Saturday, January 11, 2014

Boston Brown Bread(or New England Brown Bread)

The story and beginnings of this deliciously sweet brown bread is simple and confusing at the same time. Many historians will have you believe that it evolved from the basic "Thirdings"(see below) while others will tell you it all started with "Rye and Injun".

There is also speculation as to why Brown Bread, which started out, they say, as a bland and unsweetened bread ended up being flavored with molasses and/or maple syrup as time progressed.

There is also confusion as to why this bread was initially made with wheat and later substituted with rye. Just to clear the air(and I realize this is kind of boring to most of you but being somewhat of a 'square' according to my kids)I love this type of thing. Besides, I wouldn't be much of a New England Food Historian if I didn't have the answer now would I? Besides, I am going to give you the best Boston Brown Bread recipe you will ever taste, if you don't mind sitting through some of the red tape first.


                                                         Courtesy of
As everyone knows, steamed puddings and breads have been around many centuries before our forefathers landed on New England soil. Although many early Puritan fireplaces had some type of oven built into the back or side walls, baked goods were generally cooked in or around the fire, either the dough laying directly on the stone floor in front of the fire or on top of discarded leaves of cabbage or large tree leaves. It wasn't until a generation or two after the first immigrants arrived that separate ovens were built inside these huge fireplaces. These were simply a dome shaped "hole" that a separate fire was built. Once the 'oven' became hot enough, the ashes and embers were swept out with some turkey feathers and baked goods were placed inside to bake.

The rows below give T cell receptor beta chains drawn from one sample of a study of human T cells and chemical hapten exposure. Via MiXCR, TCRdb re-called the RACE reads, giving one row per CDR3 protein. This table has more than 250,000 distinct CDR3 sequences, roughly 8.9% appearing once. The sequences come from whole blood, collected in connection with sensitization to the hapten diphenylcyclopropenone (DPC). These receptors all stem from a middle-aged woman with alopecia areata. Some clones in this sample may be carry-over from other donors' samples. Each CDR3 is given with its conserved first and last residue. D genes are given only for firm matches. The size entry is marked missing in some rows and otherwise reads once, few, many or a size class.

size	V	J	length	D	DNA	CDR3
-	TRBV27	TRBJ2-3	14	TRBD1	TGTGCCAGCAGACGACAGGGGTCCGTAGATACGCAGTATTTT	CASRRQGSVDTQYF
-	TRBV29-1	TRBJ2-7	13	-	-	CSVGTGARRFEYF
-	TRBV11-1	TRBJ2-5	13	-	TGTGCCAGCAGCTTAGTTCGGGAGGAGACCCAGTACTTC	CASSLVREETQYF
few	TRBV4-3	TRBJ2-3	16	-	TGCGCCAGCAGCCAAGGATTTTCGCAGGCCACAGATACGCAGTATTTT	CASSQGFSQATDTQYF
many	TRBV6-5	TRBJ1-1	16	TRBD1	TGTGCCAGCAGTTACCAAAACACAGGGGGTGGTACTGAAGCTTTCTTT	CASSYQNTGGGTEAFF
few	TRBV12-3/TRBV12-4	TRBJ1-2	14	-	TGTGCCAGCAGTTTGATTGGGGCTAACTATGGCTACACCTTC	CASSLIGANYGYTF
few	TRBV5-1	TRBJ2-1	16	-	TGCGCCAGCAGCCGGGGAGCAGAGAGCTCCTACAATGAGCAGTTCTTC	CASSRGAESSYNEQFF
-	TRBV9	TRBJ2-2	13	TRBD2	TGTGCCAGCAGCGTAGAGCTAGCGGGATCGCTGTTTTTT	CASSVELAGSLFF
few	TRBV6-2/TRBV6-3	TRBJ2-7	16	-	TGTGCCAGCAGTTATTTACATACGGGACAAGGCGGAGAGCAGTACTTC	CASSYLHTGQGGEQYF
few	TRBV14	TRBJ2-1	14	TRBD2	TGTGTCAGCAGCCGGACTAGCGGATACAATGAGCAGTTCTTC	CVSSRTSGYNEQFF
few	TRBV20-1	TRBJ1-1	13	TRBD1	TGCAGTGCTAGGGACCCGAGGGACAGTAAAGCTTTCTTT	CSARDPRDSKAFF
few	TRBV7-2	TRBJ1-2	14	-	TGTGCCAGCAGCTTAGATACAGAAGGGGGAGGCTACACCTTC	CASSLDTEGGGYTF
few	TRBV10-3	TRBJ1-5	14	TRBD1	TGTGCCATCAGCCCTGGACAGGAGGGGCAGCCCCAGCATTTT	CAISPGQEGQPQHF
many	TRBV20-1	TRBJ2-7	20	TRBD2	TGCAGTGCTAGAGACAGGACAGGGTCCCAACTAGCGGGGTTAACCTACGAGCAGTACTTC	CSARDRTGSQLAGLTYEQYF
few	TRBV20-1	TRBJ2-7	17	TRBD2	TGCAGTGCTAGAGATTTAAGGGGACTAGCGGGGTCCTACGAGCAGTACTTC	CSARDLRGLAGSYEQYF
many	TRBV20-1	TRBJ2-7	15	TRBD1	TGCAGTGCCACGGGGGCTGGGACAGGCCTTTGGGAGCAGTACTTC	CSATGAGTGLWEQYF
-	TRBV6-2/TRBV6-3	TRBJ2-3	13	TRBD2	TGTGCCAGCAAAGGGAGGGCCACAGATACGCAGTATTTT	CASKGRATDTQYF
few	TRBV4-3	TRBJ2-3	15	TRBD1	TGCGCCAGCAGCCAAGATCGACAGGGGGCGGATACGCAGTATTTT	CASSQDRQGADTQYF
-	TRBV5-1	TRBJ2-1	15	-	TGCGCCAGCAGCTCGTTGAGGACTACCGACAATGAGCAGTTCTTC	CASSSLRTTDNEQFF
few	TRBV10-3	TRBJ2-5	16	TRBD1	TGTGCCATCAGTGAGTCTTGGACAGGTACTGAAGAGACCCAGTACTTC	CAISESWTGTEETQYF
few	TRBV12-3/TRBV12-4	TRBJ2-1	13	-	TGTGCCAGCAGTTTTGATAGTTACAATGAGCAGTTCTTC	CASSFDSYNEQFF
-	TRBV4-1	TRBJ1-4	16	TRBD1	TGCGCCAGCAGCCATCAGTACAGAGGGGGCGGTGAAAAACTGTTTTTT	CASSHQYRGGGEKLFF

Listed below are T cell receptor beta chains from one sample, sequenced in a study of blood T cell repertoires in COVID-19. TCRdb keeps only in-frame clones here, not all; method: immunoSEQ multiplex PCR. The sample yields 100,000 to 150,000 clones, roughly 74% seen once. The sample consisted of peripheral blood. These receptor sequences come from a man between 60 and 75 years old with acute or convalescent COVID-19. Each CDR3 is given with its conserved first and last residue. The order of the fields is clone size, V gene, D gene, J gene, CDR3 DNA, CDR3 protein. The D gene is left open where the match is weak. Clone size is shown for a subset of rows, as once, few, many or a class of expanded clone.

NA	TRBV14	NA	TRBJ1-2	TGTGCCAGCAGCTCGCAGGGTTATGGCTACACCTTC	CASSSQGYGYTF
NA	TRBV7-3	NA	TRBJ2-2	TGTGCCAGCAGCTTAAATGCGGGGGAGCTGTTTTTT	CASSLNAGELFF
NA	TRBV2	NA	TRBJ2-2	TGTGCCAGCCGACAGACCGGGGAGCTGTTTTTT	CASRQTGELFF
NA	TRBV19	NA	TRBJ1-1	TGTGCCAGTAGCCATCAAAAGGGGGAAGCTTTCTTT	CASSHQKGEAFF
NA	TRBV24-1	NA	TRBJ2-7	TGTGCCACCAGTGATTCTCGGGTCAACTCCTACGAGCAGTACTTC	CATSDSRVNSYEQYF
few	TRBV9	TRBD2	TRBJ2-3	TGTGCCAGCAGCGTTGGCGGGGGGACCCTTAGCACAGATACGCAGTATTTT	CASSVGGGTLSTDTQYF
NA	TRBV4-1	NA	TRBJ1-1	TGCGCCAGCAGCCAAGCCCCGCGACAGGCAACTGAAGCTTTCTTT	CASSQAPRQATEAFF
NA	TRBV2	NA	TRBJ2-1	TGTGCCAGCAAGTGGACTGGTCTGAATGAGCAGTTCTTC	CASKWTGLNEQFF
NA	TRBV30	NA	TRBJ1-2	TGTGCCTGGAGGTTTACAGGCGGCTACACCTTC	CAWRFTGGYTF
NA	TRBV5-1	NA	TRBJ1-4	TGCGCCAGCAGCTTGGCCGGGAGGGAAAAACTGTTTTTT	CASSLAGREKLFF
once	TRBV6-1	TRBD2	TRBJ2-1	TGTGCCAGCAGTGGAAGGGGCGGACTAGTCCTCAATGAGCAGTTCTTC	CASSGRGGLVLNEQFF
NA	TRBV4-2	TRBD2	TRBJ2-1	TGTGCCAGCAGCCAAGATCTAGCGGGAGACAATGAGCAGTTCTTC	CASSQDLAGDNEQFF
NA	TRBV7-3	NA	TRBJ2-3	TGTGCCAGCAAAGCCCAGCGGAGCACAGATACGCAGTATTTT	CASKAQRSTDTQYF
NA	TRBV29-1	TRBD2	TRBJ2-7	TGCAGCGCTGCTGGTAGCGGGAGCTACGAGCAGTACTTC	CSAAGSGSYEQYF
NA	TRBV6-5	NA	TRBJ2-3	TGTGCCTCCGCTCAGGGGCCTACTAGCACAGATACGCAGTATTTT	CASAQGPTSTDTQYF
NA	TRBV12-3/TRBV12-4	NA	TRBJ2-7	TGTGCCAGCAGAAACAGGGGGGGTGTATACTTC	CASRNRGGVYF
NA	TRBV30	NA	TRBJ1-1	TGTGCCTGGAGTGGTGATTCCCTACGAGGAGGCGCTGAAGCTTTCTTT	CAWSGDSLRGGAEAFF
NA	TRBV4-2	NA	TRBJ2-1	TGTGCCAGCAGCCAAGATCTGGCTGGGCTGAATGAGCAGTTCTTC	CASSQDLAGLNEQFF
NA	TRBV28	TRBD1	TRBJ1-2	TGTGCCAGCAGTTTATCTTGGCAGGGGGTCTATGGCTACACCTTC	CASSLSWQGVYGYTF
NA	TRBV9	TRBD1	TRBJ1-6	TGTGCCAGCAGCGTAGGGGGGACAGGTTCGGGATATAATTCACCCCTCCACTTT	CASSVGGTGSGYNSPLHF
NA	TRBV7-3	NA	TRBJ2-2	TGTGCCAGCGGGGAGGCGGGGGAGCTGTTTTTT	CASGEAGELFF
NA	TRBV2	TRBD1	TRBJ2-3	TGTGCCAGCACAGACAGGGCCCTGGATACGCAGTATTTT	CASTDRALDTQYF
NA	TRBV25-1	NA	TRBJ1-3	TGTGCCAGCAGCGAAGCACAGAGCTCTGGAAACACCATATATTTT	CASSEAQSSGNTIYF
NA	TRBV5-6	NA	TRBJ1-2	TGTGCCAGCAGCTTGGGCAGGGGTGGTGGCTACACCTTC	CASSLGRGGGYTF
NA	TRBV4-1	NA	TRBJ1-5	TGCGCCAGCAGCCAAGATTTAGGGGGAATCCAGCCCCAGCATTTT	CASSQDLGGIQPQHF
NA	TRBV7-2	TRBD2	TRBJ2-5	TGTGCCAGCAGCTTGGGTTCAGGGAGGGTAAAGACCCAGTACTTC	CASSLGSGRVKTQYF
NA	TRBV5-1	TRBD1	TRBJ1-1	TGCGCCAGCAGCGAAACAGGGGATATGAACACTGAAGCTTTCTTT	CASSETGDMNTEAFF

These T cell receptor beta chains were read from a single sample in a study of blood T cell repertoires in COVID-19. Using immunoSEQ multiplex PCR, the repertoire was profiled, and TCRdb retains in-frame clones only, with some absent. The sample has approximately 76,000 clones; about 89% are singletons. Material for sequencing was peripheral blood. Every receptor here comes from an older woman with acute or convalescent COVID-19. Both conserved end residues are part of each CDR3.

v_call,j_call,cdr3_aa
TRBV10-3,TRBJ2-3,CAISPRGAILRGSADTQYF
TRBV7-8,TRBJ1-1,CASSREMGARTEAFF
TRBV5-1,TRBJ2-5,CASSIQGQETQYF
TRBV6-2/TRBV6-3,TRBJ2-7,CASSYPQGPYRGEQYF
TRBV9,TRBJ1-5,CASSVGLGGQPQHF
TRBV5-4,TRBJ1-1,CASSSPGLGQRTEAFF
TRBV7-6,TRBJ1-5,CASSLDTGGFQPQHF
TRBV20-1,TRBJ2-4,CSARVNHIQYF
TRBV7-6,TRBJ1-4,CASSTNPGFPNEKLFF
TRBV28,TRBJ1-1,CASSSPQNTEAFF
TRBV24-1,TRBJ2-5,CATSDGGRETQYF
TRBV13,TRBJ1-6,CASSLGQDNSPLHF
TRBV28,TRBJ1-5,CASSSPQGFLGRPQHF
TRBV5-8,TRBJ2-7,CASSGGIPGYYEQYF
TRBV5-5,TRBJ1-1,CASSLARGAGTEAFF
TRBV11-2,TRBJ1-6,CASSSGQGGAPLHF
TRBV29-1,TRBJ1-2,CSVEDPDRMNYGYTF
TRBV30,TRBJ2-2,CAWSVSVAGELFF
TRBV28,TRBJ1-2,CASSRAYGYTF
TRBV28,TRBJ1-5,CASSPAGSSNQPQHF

In the meantime, reflector ovens, spiders and Dutch ovens were the necessary vogue for preparing anything you didn't want stewed. As for steaming bread, well this wasn't common for quite some time after colonization. Brown bread was always baked during the early years. Rye and Injun being the precursor of our Boston Brown Bread. Containing wheat or rye flour, a pinch from the previous unbaked loaf of bread, "injun" or Indian meal(cornmeal) and some hot water, this bland bread was then cooked near the fire until done. As time eased on, a sweetener was added, most always molasses because of its' necessity in any Puritan and colonial kitchen, especially if your lived near Boston. Some households used just rye flour, others stuck with wheat while many families used a combination of both.